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seasons, especially in the southern United States. Some softwoods may also be discolored in the
same manner. Chemical stain is most common in lumber but it also develops in logs. Sometimes it
appears like a sapstain on the surface of lumber. However, it usually develops just beneath the
wood surface where adequate drying has not occurred (Figure 4-4).
These stains are especially troublesome since they may not show up until the lumber is surfaced,
and they may occur even when chemicals are used to prevent the fungus type sapstains. Chemical
stain can be differentiated from the fungus type. Concentrated oxalic acid will bleach out the chemi-
cal stain, but not those caused by fungi.
4.2.3 Wood Decay.  Wood decay is the fungal decomposition of woody material. In its
early or incipient stage, wood decay is difficult to detect even though serious strength loss in the
wood may have already occurred. Toughness is the mechanical property most sensitive to decay,
and a decrease of as much as one-third to one-half of the normal toughness value may occur even
before any weight loss is detected. Toughness is a measure of wood's resistance to impact bending.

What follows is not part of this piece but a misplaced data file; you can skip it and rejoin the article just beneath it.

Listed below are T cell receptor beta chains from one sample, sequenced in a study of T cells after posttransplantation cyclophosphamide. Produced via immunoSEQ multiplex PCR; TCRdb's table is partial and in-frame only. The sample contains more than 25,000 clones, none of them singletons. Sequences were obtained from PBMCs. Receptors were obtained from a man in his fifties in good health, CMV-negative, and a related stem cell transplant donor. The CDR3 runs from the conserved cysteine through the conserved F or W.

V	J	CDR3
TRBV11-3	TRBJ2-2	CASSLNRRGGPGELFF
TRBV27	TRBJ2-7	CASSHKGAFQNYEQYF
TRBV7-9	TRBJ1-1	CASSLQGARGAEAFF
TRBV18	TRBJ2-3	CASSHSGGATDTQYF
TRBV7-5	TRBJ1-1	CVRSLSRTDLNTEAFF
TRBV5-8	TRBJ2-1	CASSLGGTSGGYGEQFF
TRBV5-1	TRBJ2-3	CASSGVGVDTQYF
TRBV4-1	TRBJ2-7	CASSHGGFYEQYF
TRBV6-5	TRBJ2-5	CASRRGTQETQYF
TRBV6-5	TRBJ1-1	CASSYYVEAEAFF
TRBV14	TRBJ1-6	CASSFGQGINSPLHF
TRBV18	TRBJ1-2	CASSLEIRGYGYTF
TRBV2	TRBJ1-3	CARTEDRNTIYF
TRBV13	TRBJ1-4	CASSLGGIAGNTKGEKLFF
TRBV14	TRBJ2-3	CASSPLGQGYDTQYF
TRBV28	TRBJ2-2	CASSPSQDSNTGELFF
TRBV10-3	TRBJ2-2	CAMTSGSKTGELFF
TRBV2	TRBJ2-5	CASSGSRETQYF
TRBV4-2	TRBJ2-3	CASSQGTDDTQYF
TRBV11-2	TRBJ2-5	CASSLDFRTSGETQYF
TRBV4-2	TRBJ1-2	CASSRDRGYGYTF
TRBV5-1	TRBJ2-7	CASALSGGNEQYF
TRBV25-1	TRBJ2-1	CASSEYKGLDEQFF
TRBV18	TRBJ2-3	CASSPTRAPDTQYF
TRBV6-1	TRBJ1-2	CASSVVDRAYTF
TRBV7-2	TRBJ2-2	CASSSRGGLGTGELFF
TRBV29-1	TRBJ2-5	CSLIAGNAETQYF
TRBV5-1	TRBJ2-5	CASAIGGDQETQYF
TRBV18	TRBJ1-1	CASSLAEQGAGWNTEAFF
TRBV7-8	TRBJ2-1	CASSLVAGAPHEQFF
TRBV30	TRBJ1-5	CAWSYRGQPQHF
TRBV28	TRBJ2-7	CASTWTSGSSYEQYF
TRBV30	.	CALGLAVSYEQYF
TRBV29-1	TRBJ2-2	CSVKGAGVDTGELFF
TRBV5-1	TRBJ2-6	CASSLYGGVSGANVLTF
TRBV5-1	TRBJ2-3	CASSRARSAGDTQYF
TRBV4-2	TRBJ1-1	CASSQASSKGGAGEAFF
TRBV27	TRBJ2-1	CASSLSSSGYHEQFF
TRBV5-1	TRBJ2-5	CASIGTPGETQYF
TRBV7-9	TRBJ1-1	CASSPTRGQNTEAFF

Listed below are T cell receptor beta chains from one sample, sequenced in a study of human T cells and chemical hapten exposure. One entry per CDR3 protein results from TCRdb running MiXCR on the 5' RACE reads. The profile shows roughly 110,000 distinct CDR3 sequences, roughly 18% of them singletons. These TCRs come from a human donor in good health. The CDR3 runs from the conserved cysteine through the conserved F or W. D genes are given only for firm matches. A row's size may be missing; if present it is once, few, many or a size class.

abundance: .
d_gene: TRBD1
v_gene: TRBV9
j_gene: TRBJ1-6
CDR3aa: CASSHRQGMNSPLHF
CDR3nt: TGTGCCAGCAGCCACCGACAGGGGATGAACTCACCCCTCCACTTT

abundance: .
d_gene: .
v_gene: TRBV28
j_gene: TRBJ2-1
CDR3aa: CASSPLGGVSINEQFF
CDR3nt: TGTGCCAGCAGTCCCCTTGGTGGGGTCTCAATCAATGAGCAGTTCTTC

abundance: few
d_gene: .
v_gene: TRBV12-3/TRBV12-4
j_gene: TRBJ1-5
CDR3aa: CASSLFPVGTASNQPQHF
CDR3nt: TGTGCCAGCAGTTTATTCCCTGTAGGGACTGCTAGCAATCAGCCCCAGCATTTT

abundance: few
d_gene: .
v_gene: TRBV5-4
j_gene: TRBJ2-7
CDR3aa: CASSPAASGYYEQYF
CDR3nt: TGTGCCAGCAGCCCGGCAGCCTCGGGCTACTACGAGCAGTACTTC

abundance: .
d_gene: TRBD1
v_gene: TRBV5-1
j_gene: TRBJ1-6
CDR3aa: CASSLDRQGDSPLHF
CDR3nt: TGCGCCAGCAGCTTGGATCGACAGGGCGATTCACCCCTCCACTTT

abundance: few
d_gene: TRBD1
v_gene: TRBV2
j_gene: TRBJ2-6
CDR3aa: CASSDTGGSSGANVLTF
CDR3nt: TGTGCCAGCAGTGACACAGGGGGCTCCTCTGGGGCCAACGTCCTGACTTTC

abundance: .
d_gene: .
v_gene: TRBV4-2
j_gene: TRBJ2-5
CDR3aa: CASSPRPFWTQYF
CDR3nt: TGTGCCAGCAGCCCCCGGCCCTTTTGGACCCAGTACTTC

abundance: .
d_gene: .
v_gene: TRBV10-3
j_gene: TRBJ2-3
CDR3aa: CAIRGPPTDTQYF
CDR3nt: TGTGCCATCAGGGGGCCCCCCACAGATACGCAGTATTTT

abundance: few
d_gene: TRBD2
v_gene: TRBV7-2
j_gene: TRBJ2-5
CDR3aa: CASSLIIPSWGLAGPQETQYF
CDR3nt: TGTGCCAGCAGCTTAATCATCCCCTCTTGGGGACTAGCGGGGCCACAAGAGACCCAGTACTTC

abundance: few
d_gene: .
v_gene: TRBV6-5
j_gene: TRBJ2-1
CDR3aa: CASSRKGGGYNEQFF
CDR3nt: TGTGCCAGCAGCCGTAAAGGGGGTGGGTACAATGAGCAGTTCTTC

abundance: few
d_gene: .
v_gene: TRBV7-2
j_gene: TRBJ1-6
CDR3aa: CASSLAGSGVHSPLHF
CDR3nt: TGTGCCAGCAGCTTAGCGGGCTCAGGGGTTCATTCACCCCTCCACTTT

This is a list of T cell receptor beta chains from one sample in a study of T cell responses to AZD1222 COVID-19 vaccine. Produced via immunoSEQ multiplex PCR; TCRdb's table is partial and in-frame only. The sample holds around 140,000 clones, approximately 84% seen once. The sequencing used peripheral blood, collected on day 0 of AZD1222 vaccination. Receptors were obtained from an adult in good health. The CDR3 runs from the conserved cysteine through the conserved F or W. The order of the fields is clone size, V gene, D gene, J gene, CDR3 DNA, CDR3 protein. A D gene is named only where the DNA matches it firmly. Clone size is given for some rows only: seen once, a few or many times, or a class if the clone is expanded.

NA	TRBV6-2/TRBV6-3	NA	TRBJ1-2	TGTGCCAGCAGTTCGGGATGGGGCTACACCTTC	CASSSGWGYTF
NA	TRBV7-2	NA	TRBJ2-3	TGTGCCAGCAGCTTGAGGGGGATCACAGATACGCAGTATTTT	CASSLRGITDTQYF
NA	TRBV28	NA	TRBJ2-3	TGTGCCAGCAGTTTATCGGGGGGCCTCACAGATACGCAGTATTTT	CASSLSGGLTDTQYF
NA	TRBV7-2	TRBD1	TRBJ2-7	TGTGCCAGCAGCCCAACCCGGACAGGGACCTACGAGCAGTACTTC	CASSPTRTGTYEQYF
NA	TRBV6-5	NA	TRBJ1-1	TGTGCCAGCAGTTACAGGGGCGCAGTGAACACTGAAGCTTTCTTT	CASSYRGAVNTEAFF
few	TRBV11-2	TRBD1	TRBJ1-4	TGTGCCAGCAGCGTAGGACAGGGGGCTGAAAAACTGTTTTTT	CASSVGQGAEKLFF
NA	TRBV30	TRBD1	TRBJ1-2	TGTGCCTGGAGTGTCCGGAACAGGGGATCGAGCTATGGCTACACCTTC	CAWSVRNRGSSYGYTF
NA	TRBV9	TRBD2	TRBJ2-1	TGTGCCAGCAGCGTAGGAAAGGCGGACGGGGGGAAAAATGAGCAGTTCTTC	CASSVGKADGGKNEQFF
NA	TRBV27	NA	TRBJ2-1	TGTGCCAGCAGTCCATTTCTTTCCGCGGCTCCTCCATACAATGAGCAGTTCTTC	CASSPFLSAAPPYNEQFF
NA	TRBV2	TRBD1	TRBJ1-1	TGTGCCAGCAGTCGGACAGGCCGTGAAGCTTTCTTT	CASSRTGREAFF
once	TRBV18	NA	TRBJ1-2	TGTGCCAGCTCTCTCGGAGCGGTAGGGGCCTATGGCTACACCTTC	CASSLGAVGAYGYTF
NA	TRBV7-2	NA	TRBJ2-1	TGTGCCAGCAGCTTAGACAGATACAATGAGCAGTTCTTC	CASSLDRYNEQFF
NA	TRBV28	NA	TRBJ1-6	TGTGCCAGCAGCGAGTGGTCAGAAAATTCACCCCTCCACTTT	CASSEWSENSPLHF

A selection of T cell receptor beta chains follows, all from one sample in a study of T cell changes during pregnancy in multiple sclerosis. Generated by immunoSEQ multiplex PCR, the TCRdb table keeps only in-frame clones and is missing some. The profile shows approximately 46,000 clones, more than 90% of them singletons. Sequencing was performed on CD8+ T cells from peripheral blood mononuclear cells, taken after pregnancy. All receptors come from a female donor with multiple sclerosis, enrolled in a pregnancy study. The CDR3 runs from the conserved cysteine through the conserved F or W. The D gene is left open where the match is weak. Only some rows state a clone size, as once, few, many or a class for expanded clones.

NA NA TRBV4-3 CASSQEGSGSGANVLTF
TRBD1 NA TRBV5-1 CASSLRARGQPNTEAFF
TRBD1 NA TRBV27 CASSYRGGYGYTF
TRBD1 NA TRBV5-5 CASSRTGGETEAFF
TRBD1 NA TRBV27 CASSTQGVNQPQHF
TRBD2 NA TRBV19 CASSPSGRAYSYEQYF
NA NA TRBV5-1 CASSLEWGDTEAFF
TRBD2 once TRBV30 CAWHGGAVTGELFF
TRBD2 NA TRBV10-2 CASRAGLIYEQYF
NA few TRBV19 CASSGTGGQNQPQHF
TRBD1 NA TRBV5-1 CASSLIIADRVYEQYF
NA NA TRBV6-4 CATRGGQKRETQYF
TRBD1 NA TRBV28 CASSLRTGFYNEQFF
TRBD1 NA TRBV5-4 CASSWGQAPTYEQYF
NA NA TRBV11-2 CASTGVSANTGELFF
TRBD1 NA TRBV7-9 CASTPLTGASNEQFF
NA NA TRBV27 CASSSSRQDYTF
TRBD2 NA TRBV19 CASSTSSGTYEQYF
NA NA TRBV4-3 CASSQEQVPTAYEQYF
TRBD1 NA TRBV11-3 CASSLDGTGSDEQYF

Advanced decay is readily detected. Wood with appreciable decay will break brashly (abruptly)
across the grain, whereas sound wood splinters at the break. Brashness, reflecting reduced tough-
ness, can be detected by breaking small pieces by hand, or by lifting pieces of wood from the sur-
face by means of a pointed tool--the "pick test" (Figure 4-5). The wood should be wet, otherwise it
may break brashly even if sound. Brashness also is characteristic of compression wood (as dis-
cussed in Chapter 2), and test results should be interpreted appropriately.
Decay is prevented by keeping the moisture content of wood consistently below the fiber saturation
point (i.e. 20-30 percent), or by preservative treatment of the wood.
4.2.3.1 In Manufactured Products.
Brown rot (Figure 4-6) is the predominant type of decay in softwoods used
above ground. Brown rot fungi remove the carbohydrates or cellulose, leaving a modified lignin
residue. In the early stages of decay, the wood surface lacks luster and appears dull or dead. As
decay progresses, the wood acquires an abnormal brown color, often as if it had been charred.
Cross grain cracking, collapse or crumbling, and abnormal shrinkage finally result.
Dry rot is an erroneous term commonly used to describe well decomposed, brown-rotted wood. It is
applied to wood which is both rotten and relatively dry, thus dry rotted. Actually, the wood was wet
when it decayed and subsequently dried out.
The strength properties of wood attacked by brown rot fungi decrease rapidly even in the early
stages of decay.
White rot occurs when fungi preferentially remove lignin or by removing
both lignin and cellulose together. White rot (Figure 4-7) is important in hardwoods used above
ground. In the early stages of decay, the wood color tends to turn an off-white, sometimes making
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